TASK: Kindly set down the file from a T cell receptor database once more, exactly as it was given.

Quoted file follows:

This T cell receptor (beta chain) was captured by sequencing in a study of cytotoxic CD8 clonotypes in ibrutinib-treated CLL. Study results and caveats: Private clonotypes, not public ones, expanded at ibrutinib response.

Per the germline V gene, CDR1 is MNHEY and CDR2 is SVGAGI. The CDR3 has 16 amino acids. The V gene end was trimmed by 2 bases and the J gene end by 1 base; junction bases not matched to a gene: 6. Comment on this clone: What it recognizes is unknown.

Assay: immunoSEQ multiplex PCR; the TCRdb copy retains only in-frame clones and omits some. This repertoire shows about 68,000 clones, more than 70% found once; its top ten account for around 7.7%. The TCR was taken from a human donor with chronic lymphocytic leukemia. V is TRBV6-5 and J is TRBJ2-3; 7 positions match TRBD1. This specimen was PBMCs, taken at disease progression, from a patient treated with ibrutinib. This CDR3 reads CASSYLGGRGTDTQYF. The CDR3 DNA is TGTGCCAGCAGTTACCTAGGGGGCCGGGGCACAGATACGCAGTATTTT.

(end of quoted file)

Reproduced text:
This T cell receptor (beta chain) was captured by sequencing in a study of cytotoxic CD8 clonotypes in ibrutinib-treated CLL. Study results and caveats: Private clonotypes, not public ones, expanded at ibrutinib response.

Per the germline V gene, CDR1 is MNHEY and CDR2 is SVGAGI. The CDR3 has 16 amino acids. The V gene end was trimmed by 2 bases and the J gene end by 1 base; junction bases not matched to a gene: 6. Comment on this clone: What it recognizes is unknown.

Assay: immunoSEQ multiplex PCR; the TCRdb copy retains only in-frame clones and omits some. This repertoire shows about 68,000 clones, more than 70% found once; its top ten account for around 7.7%. The TCR was taken from a human donor with chronic lymphocytic leukemia. V is TRBV6-5 and J is TRBJ2-3; 7 positions match TRBD1. This specimen was PBMCs, taken at disease progression, from a patient treated with ibrutinib. This CDR3 reads CASSYLGGRGTDTQYF. The CDR3 DNA is TGTGCCAGCAGTTACCTAGGGGGCCGGGGCACAGATACGCAGTATTTT.